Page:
The deep sea is notorious for producing a menagerie of otherworldly creatures, exemplified by the elusive chimaera, or "ghost shark," as it has been nicknamed (not to be confused with the 2013 sharksploitation filmGhost Shark directed by Griff Furst).
Closely related to sharks and rays, these chimaeras haunt the deep, dark ocean with their spectral sheen, dead eyes, and patchwork facial skin. Even more bizarre, male ghost sharks are endowed with retractable sex organs located on their foreheads, making them the literal dickheads of the sea.
If you're having trouble picturing these weirdos, fret not. For the first time ever, scientists have captured video footage of a pointy-nosed blue chimaera (aka ratfish), a species of ghost shark, hanging out in its natural environment. Behold, one of the most surreal and mysterious lifeforms on the planet.
This chance encounter was recorded by a remote-controlled submersible back in 2009, and was recently released to the public by the Monterey Bay Aquarium Research Institute (MBARI). The animal was spotted at a depth of 6,700 feet off the coast of California—a rare, fleeting glimpse that has generated a burst of research into the taxonomical background and geographic range of ghost sharks, including a MBARI-led paper published in the journal Marine Biodiversity Letters in October 2016.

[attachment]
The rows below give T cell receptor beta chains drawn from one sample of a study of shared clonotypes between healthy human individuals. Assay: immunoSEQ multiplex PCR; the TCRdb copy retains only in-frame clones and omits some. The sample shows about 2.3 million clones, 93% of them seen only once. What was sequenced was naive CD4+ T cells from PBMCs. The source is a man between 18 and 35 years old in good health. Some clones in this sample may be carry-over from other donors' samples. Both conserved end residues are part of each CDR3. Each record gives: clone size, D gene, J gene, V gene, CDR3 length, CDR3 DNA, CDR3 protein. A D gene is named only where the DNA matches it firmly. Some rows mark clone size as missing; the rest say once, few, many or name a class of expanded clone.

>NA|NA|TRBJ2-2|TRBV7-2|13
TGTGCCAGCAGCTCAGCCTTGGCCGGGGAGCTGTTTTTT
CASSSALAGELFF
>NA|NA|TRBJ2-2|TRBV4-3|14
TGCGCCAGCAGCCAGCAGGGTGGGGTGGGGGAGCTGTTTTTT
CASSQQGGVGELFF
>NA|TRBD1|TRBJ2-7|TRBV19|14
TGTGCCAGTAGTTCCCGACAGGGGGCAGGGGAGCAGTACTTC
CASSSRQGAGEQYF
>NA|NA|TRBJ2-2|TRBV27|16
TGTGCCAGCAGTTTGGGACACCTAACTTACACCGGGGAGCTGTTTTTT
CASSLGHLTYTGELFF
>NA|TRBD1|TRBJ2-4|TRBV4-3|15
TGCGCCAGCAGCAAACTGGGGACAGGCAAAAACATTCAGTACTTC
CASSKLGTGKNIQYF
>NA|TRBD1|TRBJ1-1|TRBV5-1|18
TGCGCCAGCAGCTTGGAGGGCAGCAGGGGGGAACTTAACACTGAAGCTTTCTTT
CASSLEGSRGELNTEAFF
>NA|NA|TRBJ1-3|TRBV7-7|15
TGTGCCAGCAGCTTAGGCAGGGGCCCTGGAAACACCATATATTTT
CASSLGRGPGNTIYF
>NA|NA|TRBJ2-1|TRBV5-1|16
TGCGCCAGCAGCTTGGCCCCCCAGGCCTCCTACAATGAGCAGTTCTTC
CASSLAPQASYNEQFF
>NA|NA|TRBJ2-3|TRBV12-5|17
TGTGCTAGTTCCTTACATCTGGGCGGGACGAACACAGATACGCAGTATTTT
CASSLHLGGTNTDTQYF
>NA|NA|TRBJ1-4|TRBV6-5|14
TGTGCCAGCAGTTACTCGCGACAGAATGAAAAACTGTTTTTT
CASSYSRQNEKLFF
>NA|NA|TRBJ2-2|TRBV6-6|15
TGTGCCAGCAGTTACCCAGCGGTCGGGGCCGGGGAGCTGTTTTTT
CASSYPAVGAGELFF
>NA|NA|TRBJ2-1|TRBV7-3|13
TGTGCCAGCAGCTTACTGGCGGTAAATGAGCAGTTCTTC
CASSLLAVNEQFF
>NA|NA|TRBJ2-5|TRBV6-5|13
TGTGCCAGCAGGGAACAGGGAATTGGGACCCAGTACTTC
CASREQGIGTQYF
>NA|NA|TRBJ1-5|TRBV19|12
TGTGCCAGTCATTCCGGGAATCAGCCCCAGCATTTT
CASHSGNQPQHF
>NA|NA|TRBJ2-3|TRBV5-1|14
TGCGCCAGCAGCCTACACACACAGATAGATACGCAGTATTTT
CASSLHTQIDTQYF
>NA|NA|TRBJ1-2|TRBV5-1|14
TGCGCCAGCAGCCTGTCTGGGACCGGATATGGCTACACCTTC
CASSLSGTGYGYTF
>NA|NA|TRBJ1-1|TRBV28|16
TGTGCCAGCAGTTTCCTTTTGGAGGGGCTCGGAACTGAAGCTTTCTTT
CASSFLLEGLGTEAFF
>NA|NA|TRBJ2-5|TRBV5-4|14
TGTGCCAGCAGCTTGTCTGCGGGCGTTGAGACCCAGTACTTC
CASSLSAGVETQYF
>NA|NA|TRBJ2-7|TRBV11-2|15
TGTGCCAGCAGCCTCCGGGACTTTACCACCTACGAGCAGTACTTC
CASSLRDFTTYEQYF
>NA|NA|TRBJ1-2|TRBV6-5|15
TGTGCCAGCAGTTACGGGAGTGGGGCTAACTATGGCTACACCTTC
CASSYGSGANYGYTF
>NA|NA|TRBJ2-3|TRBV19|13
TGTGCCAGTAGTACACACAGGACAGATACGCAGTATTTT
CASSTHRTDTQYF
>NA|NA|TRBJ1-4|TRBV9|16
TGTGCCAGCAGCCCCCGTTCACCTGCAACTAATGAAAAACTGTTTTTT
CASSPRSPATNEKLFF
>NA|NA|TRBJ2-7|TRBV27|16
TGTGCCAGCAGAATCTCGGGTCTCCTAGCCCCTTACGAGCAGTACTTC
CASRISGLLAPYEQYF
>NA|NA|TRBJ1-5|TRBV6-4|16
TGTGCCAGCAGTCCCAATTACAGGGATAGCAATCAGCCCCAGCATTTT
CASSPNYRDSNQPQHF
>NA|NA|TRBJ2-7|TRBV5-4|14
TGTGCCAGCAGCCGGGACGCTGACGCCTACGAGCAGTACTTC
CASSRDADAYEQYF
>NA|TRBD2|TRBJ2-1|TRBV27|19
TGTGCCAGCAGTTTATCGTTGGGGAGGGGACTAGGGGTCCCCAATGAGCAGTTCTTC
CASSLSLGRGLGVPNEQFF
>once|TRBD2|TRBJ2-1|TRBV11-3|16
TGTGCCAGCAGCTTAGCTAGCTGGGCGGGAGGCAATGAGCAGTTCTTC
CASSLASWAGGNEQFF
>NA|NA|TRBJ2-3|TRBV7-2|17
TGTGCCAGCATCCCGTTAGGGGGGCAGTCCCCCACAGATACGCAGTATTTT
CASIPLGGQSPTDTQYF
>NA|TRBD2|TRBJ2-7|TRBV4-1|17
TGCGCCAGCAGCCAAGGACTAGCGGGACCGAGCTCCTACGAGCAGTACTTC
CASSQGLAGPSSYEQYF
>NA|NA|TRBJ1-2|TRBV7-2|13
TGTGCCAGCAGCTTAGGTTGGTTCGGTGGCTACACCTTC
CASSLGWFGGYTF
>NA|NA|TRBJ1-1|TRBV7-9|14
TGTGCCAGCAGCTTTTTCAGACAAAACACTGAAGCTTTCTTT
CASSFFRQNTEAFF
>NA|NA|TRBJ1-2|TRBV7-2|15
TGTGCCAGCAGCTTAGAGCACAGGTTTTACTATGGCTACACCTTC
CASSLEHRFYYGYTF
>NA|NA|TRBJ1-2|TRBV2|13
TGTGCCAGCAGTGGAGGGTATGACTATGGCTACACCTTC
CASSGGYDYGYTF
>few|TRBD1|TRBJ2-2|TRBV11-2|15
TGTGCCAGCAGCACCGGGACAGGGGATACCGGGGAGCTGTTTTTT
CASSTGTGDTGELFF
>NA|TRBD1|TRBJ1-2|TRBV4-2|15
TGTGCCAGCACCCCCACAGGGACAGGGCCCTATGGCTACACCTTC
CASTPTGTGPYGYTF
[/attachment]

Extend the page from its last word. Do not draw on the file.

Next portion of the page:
"Similar looking, but as yet unidentified, ghost sharks have also been seen off the coasts of South America and Southern Africa, as well as in the Indian Ocean," said MBARI public information specialist Kim Fulton-Bennett in a statement.
"If these animals turn out to be the same species as the ghost sharks recently identified off California, it will be further evidence that, like many deep-sea animals, the pointy-nosed blue chimaera can really get around."
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